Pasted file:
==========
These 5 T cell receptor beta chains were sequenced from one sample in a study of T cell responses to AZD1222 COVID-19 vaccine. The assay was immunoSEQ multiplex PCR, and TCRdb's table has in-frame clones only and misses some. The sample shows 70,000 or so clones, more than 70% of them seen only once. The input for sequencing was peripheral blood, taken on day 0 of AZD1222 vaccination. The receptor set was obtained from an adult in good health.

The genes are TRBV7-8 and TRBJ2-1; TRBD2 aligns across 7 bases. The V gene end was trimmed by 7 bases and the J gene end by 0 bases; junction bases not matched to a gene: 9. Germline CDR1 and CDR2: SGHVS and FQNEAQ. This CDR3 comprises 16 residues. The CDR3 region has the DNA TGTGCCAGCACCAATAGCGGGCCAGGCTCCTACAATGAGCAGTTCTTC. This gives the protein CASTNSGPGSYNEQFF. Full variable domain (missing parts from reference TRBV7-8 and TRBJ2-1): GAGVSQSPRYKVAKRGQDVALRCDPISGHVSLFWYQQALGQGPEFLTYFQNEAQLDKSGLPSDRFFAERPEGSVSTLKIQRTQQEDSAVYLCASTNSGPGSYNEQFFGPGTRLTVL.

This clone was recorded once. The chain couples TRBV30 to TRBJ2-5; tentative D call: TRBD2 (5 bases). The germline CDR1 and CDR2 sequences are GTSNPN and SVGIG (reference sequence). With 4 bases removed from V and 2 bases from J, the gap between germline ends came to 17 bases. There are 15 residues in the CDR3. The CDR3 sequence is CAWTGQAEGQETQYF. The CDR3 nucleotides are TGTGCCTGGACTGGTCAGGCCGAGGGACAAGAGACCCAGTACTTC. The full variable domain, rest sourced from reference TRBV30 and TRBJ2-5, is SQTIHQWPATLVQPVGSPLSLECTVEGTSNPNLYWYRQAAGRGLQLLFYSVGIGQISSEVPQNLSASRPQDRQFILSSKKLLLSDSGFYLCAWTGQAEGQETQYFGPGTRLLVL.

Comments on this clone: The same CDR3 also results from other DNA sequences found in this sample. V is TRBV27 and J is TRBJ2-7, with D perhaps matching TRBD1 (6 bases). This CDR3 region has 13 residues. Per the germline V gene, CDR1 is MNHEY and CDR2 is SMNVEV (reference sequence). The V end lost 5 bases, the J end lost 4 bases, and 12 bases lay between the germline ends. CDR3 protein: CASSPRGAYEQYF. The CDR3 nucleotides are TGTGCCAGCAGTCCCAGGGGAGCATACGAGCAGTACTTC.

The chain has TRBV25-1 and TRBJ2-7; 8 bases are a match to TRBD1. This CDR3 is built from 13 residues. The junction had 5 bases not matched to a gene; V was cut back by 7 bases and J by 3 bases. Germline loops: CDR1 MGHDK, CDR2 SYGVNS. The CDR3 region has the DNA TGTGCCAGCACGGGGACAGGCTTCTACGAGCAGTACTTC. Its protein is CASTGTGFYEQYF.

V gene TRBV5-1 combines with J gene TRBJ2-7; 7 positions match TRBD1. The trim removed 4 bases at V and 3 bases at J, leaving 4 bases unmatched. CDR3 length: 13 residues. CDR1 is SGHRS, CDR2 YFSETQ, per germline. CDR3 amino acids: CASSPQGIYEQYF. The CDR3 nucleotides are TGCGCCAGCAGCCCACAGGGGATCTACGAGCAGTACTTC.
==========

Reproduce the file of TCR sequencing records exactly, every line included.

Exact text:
These 5 T cell receptor beta chains were sequenced from one sample in a study of T cell responses to AZD1222 COVID-19 vaccine. The assay was immunoSEQ multiplex PCR, and TCRdb's table has in-frame clones only and misses some. The sample shows 70,000 or so clones, more than 70% of them seen only once. The input for sequencing was peripheral blood, taken on day 0 of AZD1222 vaccination. The receptor set was obtained from an adult in good health.

The genes are TRBV7-8 and TRBJ2-1; TRBD2 aligns across 7 bases. The V gene end was trimmed by 7 bases and the J gene end by 0 bases; junction bases not matched to a gene: 9. Germline CDR1 and CDR2: SGHVS and FQNEAQ. This CDR3 comprises 16 residues. The CDR3 region has the DNA TGTGCCAGCACCAATAGCGGGCCAGGCTCCTACAATGAGCAGTTCTTC. This gives the protein CASTNSGPGSYNEQFF. Full variable domain (missing parts from reference TRBV7-8 and TRBJ2-1): GAGVSQSPRYKVAKRGQDVALRCDPISGHVSLFWYQQALGQGPEFLTYFQNEAQLDKSGLPSDRFFAERPEGSVSTLKIQRTQQEDSAVYLCASTNSGPGSYNEQFFGPGTRLTVL.

This clone was recorded once. The chain couples TRBV30 to TRBJ2-5; tentative D call: TRBD2 (5 bases). The germline CDR1 and CDR2 sequences are GTSNPN and SVGIG (reference sequence). With 4 bases removed from V and 2 bases from J, the gap between germline ends came to 17 bases. There are 15 residues in the CDR3. The CDR3 sequence is CAWTGQAEGQETQYF. The CDR3 nucleotides are TGTGCCTGGACTGGTCAGGCCGAGGGACAAGAGACCCAGTACTTC. The full variable domain, rest sourced from reference TRBV30 and TRBJ2-5, is SQTIHQWPATLVQPVGSPLSLECTVEGTSNPNLYWYRQAAGRGLQLLFYSVGIGQISSEVPQNLSASRPQDRQFILSSKKLLLSDSGFYLCAWTGQAEGQETQYFGPGTRLLVL.

Comments on this clone: The same CDR3 also results from other DNA sequences found in this sample. V is TRBV27 and J is TRBJ2-7, with D perhaps matching TRBD1 (6 bases). This CDR3 region has 13 residues. Per the germline V gene, CDR1 is MNHEY and CDR2 is SMNVEV (reference sequence). The V end lost 5 bases, the J end lost 4 bases, and 12 bases lay between the germline ends. CDR3 protein: CASSPRGAYEQYF. The CDR3 nucleotides are TGTGCCAGCAGTCCCAGGGGAGCATACGAGCAGTACTTC.

The chain has TRBV25-1 and TRBJ2-7; 8 bases are a match to TRBD1. This CDR3 is built from 13 residues. The junction had 5 bases not matched to a gene; V was cut back by 7 bases and J by 3 bases. Germline loops: CDR1 MGHDK, CDR2 SYGVNS. The CDR3 region has the DNA TGTGCCAGCACGGGGACAGGCTTCTACGAGCAGTACTTC. Its protein is CASTGTGFYEQYF.

V gene TRBV5-1 combines with J gene TRBJ2-7; 7 positions match TRBD1. The trim removed 4 bases at V and 3 bases at J, leaving 4 bases unmatched. CDR3 length: 13 residues. CDR1 is SGHRS, CDR2 YFSETQ, per germline. CDR3 amino acids: CASSPQGIYEQYF. The CDR3 nucleotides are TGCGCCAGCAGCCCACAGGGGATCTACGAGCAGTACTTC.